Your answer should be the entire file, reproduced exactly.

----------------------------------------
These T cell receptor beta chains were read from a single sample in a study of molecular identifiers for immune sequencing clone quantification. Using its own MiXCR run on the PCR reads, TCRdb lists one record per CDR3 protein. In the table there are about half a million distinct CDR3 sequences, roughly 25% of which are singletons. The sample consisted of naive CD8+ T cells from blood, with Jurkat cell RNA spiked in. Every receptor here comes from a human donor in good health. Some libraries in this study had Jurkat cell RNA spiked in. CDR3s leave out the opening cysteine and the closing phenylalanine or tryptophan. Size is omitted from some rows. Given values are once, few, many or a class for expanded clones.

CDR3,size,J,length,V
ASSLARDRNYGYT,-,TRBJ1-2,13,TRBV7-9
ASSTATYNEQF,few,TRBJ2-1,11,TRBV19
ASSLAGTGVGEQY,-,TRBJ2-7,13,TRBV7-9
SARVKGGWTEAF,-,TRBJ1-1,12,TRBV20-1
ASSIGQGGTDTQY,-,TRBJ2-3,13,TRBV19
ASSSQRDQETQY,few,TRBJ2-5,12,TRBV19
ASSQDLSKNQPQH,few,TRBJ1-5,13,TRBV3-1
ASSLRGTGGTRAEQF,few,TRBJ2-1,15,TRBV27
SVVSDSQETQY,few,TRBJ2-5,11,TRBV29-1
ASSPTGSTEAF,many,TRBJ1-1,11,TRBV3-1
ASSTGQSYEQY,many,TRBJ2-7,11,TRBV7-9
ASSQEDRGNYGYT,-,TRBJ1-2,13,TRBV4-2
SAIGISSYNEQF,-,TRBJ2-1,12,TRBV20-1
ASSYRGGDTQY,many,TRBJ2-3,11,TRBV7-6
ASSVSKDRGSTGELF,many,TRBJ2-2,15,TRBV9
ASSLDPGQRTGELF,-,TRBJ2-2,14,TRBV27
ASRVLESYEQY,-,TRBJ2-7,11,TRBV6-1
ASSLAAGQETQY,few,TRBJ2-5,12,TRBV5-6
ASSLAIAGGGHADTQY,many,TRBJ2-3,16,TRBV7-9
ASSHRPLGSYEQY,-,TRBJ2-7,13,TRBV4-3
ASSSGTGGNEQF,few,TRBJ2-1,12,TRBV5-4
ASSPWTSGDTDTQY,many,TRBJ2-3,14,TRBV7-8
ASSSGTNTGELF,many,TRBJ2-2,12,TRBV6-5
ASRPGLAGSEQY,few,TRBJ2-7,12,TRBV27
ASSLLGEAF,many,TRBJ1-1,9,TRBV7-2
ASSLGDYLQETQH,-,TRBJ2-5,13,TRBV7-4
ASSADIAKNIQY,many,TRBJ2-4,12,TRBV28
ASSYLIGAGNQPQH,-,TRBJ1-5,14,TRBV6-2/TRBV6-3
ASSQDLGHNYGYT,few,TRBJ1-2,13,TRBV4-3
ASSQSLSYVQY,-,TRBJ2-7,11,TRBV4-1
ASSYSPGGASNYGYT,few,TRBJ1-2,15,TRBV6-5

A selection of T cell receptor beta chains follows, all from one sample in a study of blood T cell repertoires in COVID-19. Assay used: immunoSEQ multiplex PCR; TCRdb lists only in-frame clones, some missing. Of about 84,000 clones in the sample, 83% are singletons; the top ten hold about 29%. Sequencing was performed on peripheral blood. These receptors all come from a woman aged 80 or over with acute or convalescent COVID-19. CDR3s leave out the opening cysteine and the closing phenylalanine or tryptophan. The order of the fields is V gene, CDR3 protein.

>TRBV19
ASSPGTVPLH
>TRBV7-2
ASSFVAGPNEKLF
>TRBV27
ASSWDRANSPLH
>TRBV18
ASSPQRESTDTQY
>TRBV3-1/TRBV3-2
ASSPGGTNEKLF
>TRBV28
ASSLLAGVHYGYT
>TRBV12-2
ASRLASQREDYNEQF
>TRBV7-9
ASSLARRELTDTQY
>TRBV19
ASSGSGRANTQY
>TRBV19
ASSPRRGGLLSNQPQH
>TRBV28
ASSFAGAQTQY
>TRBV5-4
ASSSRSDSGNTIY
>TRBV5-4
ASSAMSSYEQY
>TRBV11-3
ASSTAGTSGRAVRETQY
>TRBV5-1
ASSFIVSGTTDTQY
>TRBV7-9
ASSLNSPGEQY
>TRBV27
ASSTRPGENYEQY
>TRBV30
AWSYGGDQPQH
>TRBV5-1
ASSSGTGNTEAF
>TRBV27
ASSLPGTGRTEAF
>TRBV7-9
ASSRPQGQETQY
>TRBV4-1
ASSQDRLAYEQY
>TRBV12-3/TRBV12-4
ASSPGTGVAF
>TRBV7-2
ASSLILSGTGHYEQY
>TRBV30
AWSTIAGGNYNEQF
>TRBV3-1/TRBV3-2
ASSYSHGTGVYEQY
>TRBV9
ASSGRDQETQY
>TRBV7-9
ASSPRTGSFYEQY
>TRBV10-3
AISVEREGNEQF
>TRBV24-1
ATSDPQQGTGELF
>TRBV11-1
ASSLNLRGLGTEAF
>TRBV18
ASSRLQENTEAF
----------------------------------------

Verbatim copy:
These T cell receptor beta chains were read from a single sample in a study of molecular identifiers for immune sequencing clone quantification. Using its own MiXCR run on the PCR reads, TCRdb lists one record per CDR3 protein. In the table there are about half a million distinct CDR3 sequences, roughly 25% of which are singletons. The sample consisted of naive CD8+ T cells from blood, with Jurkat cell RNA spiked in. Every receptor here comes from a human donor in good health. Some libraries in this study had Jurkat cell RNA spiked in. CDR3s leave out the opening cysteine and the closing phenylalanine or tryptophan. Size is omitted from some rows. Given values are once, few, many or a class for expanded clones.

CDR3,size,J,length,V
ASSLARDRNYGYT,-,TRBJ1-2,13,TRBV7-9
ASSTATYNEQF,few,TRBJ2-1,11,TRBV19
ASSLAGTGVGEQY,-,TRBJ2-7,13,TRBV7-9
SARVKGGWTEAF,-,TRBJ1-1,12,TRBV20-1
ASSIGQGGTDTQY,-,TRBJ2-3,13,TRBV19
ASSSQRDQETQY,few,TRBJ2-5,12,TRBV19
ASSQDLSKNQPQH,few,TRBJ1-5,13,TRBV3-1
ASSLRGTGGTRAEQF,few,TRBJ2-1,15,TRBV27
SVVSDSQETQY,few,TRBJ2-5,11,TRBV29-1
ASSPTGSTEAF,many,TRBJ1-1,11,TRBV3-1
ASSTGQSYEQY,many,TRBJ2-7,11,TRBV7-9
ASSQEDRGNYGYT,-,TRBJ1-2,13,TRBV4-2
SAIGISSYNEQF,-,TRBJ2-1,12,TRBV20-1
ASSYRGGDTQY,many,TRBJ2-3,11,TRBV7-6
ASSVSKDRGSTGELF,many,TRBJ2-2,15,TRBV9
ASSLDPGQRTGELF,-,TRBJ2-2,14,TRBV27
ASRVLESYEQY,-,TRBJ2-7,11,TRBV6-1
ASSLAAGQETQY,few,TRBJ2-5,12,TRBV5-6
ASSLAIAGGGHADTQY,many,TRBJ2-3,16,TRBV7-9
ASSHRPLGSYEQY,-,TRBJ2-7,13,TRBV4-3
ASSSGTGGNEQF,few,TRBJ2-1,12,TRBV5-4
ASSPWTSGDTDTQY,many,TRBJ2-3,14,TRBV7-8
ASSSGTNTGELF,many,TRBJ2-2,12,TRBV6-5
ASRPGLAGSEQY,few,TRBJ2-7,12,TRBV27
ASSLLGEAF,many,TRBJ1-1,9,TRBV7-2
ASSLGDYLQETQH,-,TRBJ2-5,13,TRBV7-4
ASSADIAKNIQY,many,TRBJ2-4,12,TRBV28
ASSYLIGAGNQPQH,-,TRBJ1-5,14,TRBV6-2/TRBV6-3
ASSQDLGHNYGYT,few,TRBJ1-2,13,TRBV4-3
ASSQSLSYVQY,-,TRBJ2-7,11,TRBV4-1
ASSYSPGGASNYGYT,few,TRBJ1-2,15,TRBV6-5

A selection of T cell receptor beta chains follows, all from one sample in a study of blood T cell repertoires in COVID-19. Assay used: immunoSEQ multiplex PCR; TCRdb lists only in-frame clones, some missing. Of about 84,000 clones in the sample, 83% are singletons; the top ten hold about 29%. Sequencing was performed on peripheral blood. These receptors all come from a woman aged 80 or over with acute or convalescent COVID-19. CDR3s leave out the opening cysteine and the closing phenylalanine or tryptophan. The order of the fields is V gene, CDR3 protein.

>TRBV19
ASSPGTVPLH
>TRBV7-2
ASSFVAGPNEKLF
>TRBV27
ASSWDRANSPLH
>TRBV18
ASSPQRESTDTQY
>TRBV3-1/TRBV3-2
ASSPGGTNEKLF
>TRBV28
ASSLLAGVHYGYT
>TRBV12-2
ASRLASQREDYNEQF
>TRBV7-9
ASSLARRELTDTQY
>TRBV19
ASSGSGRANTQY
>TRBV19
ASSPRRGGLLSNQPQH
>TRBV28
ASSFAGAQTQY
>TRBV5-4
ASSSRSDSGNTIY
>TRBV5-4
ASSAMSSYEQY
>TRBV11-3
ASSTAGTSGRAVRETQY
>TRBV5-1
ASSFIVSGTTDTQY
>TRBV7-9
ASSLNSPGEQY
>TRBV27
ASSTRPGENYEQY
>TRBV30
AWSYGGDQPQH
>TRBV5-1
ASSSGTGNTEAF
>TRBV27
ASSLPGTGRTEAF
>TRBV7-9
ASSRPQGQETQY
>TRBV4-1
ASSQDRLAYEQY
>TRBV12-3/TRBV12-4
ASSPGTGVAF
>TRBV7-2
ASSLILSGTGHYEQY
>TRBV30
AWSTIAGGNYNEQF
>TRBV3-1/TRBV3-2
ASSYSHGTGVYEQY
>TRBV9
ASSGRDQETQY
>TRBV7-9
ASSPRTGSFYEQY
>TRBV10-3
AISVEREGNEQF
>TRBV24-1
ATSDPQQGTGELF
>TRBV11-1
ASSLNLRGLGTEAF
>TRBV18
ASSRLQENTEAF